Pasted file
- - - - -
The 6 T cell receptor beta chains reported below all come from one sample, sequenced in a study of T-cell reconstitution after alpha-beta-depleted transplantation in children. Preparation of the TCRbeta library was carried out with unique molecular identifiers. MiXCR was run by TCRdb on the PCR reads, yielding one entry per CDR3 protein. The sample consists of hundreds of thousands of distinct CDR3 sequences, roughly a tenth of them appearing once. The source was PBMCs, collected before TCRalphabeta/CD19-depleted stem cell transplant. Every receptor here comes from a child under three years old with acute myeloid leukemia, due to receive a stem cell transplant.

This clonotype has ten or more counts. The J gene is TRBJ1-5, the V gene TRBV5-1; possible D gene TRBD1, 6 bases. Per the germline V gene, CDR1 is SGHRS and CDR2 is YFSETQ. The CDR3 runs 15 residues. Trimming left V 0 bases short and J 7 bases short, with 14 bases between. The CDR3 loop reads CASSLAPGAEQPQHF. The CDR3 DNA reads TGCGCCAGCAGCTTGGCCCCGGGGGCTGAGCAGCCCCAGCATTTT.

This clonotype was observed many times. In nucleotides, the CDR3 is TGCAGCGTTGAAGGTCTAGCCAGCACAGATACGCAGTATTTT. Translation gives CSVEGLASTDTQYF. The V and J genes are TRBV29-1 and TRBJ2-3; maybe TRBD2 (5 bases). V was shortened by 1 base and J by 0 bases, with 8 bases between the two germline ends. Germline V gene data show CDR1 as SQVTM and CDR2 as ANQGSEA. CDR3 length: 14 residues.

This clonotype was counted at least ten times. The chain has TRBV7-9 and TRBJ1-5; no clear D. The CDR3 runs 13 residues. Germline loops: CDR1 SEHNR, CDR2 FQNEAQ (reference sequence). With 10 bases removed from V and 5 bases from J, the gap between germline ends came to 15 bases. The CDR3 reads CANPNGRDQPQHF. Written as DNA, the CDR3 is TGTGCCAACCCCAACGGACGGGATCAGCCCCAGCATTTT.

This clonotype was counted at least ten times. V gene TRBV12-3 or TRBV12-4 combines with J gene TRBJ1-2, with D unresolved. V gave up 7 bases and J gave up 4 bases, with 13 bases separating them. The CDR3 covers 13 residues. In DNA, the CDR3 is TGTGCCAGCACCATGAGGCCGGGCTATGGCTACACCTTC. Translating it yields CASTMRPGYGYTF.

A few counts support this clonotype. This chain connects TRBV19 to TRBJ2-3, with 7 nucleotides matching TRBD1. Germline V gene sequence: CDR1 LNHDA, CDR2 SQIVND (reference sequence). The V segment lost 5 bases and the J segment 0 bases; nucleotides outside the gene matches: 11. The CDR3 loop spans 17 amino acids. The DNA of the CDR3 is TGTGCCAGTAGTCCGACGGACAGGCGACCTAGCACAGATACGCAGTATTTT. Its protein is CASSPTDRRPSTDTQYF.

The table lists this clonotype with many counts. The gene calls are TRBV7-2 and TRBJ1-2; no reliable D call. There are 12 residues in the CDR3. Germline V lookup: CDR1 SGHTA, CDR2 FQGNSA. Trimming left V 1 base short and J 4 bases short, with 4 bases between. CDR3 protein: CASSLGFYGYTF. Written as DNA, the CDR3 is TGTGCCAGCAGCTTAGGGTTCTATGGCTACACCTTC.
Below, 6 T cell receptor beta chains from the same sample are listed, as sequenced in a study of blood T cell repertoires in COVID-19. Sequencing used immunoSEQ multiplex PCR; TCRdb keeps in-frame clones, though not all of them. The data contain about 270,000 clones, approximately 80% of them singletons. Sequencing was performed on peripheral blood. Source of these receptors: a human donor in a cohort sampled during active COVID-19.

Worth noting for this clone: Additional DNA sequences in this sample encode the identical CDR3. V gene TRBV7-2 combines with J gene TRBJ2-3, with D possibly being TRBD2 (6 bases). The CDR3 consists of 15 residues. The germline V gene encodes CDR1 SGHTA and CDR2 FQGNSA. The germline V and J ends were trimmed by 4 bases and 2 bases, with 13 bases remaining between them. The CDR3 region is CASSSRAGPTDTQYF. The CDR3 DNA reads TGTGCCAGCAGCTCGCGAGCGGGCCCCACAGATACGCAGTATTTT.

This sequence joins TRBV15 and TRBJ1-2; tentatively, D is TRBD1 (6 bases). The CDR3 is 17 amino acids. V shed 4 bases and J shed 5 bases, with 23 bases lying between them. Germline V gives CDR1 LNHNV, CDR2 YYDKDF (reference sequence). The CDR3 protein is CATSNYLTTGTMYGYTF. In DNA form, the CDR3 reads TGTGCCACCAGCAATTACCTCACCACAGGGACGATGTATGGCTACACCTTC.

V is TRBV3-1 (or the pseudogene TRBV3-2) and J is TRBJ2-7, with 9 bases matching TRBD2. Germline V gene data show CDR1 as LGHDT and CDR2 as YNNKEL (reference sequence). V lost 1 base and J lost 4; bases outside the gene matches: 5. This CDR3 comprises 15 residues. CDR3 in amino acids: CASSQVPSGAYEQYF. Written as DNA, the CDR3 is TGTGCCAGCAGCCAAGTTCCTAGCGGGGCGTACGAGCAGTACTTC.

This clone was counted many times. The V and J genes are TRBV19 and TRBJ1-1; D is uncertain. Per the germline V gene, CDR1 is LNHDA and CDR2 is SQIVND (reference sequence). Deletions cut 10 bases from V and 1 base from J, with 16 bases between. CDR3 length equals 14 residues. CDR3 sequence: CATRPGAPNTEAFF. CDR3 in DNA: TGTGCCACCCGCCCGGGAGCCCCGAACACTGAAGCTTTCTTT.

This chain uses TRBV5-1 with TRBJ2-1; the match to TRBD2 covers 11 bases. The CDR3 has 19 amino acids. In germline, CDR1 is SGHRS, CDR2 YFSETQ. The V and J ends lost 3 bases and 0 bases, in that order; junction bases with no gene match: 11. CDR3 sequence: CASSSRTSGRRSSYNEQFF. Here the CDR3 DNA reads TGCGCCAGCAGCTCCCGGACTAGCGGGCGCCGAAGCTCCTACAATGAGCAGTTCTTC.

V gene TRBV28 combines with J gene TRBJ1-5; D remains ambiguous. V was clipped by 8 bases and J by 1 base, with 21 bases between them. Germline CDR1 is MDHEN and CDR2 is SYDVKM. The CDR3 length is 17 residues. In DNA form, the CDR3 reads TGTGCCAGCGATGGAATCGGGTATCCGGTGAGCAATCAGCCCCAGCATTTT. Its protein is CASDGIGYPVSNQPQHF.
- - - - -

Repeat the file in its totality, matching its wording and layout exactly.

The 6 T cell receptor beta chains reported below all come from one sample, sequenced in a study of T-cell reconstitution after alpha-beta-depleted transplantation in children. Preparation of the TCRbeta library was carried out with unique molecular identifiers. MiXCR was run by TCRdb on the PCR reads, yielding one entry per CDR3 protein. The sample consists of hundreds of thousands of distinct CDR3 sequences, roughly a tenth of them appearing once. The source was PBMCs, collected before TCRalphabeta/CD19-depleted stem cell transplant. Every receptor here comes from a child under three years old with acute myeloid leukemia, due to receive a stem cell transplant.

This clonotype has ten or more counts. The J gene is TRBJ1-5, the V gene TRBV5-1; possible D gene TRBD1, 6 bases. Per the germline V gene, CDR1 is SGHRS and CDR2 is YFSETQ. The CDR3 runs 15 residues. Trimming left V 0 bases short and J 7 bases short, with 14 bases between. The CDR3 loop reads CASSLAPGAEQPQHF. The CDR3 DNA reads TGCGCCAGCAGCTTGGCCCCGGGGGCTGAGCAGCCCCAGCATTTT.

This clonotype was observed many times. In nucleotides, the CDR3 is TGCAGCGTTGAAGGTCTAGCCAGCACAGATACGCAGTATTTT. Translation gives CSVEGLASTDTQYF. The V and J genes are TRBV29-1 and TRBJ2-3; maybe TRBD2 (5 bases). V was shortened by 1 base and J by 0 bases, with 8 bases between the two germline ends. Germline V gene data show CDR1 as SQVTM and CDR2 as ANQGSEA. CDR3 length: 14 residues.

This clonotype was counted at least ten times. The chain has TRBV7-9 and TRBJ1-5; no clear D. The CDR3 runs 13 residues. Germline loops: CDR1 SEHNR, CDR2 FQNEAQ (reference sequence). With 10 bases removed from V and 5 bases from J, the gap between germline ends came to 15 bases. The CDR3 reads CANPNGRDQPQHF. Written as DNA, the CDR3 is TGTGCCAACCCCAACGGACGGGATCAGCCCCAGCATTTT.

This clonotype was counted at least ten times. V gene TRBV12-3 or TRBV12-4 combines with J gene TRBJ1-2, with D unresolved. V gave up 7 bases and J gave up 4 bases, with 13 bases separating them. The CDR3 covers 13 residues. In DNA, the CDR3 is TGTGCCAGCACCATGAGGCCGGGCTATGGCTACACCTTC. Translating it yields CASTMRPGYGYTF.

A few counts support this clonotype. This chain connects TRBV19 to TRBJ2-3, with 7 nucleotides matching TRBD1. Germline V gene sequence: CDR1 LNHDA, CDR2 SQIVND (reference sequence). The V segment lost 5 bases and the J segment 0 bases; nucleotides outside the gene matches: 11. The CDR3 loop spans 17 amino acids. The DNA of the CDR3 is TGTGCCAGTAGTCCGACGGACAGGCGACCTAGCACAGATACGCAGTATTTT. Its protein is CASSPTDRRPSTDTQYF.

The table lists this clonotype with many counts. The gene calls are TRBV7-2 and TRBJ1-2; no reliable D call. There are 12 residues in the CDR3. Germline V lookup: CDR1 SGHTA, CDR2 FQGNSA. Trimming left V 1 base short and J 4 bases short, with 4 bases between. CDR3 protein: CASSLGFYGYTF. Written as DNA, the CDR3 is TGTGCCAGCAGCTTAGGGTTCTATGGCTACACCTTC.
Below, 6 T cell receptor beta chains from the same sample are listed, as sequenced in a study of blood T cell repertoires in COVID-19. Sequencing used immunoSEQ multiplex PCR; TCRdb keeps in-frame clones, though not all of them. The data contain about 270,000 clones, approximately 80% of them singletons. Sequencing was performed on peripheral blood. Source of these receptors: a human donor in a cohort sampled during active COVID-19.

Worth noting for this clone: Additional DNA sequences in this sample encode the identical CDR3. V gene TRBV7-2 combines with J gene TRBJ2-3, with D possibly being TRBD2 (6 bases). The CDR3 consists of 15 residues. The germline V gene encodes CDR1 SGHTA and CDR2 FQGNSA. The germline V and J ends were trimmed by 4 bases and 2 bases, with 13 bases remaining between them. The CDR3 region is CASSSRAGPTDTQYF. The CDR3 DNA reads TGTGCCAGCAGCTCGCGAGCGGGCCCCACAGATACGCAGTATTTT.

This sequence joins TRBV15 and TRBJ1-2; tentatively, D is TRBD1 (6 bases). The CDR3 is 17 amino acids. V shed 4 bases and J shed 5 bases, with 23 bases lying between them. Germline V gives CDR1 LNHNV, CDR2 YYDKDF (reference sequence). The CDR3 protein is CATSNYLTTGTMYGYTF. In DNA form, the CDR3 reads TGTGCCACCAGCAATTACCTCACCACAGGGACGATGTATGGCTACACCTTC.

V is TRBV3-1 (or the pseudogene TRBV3-2) and J is TRBJ2-7, with 9 bases matching TRBD2. Germline V gene data show CDR1 as LGHDT and CDR2 as YNNKEL (reference sequence). V lost 1 base and J lost 4; bases outside the gene matches: 5. This CDR3 comprises 15 residues. CDR3 in amino acids: CASSQVPSGAYEQYF. Written as DNA, the CDR3 is TGTGCCAGCAGCCAAGTTCCTAGCGGGGCGTACGAGCAGTACTTC.

This clone was counted many times. The V and J genes are TRBV19 and TRBJ1-1; D is uncertain. Per the germline V gene, CDR1 is LNHDA and CDR2 is SQIVND (reference sequence). Deletions cut 10 bases from V and 1 base from J, with 16 bases between. CDR3 length equals 14 residues. CDR3 sequence: CATRPGAPNTEAFF. CDR3 in DNA: TGTGCCACCCGCCCGGGAGCCCCGAACACTGAAGCTTTCTTT.

This chain uses TRBV5-1 with TRBJ2-1; the match to TRBD2 covers 11 bases. The CDR3 has 19 amino acids. In germline, CDR1 is SGHRS, CDR2 YFSETQ. The V and J ends lost 3 bases and 0 bases, in that order; junction bases with no gene match: 11. CDR3 sequence: CASSSRTSGRRSSYNEQFF. Here the CDR3 DNA reads TGCGCCAGCAGCTCCCGGACTAGCGGGCGCCGAAGCTCCTACAATGAGCAGTTCTTC.

V gene TRBV28 combines with J gene TRBJ1-5; D remains ambiguous. V was clipped by 8 bases and J by 1 base, with 21 bases between them. Germline CDR1 is MDHEN and CDR2 is SYDVKM. The CDR3 length is 17 residues. In DNA form, the CDR3 reads TGTGCCAGCGATGGAATCGGGTATCCGGTGAGCAATCAGCCCCAGCATTTT. Its protein is CASDGIGYPVSNQPQHF.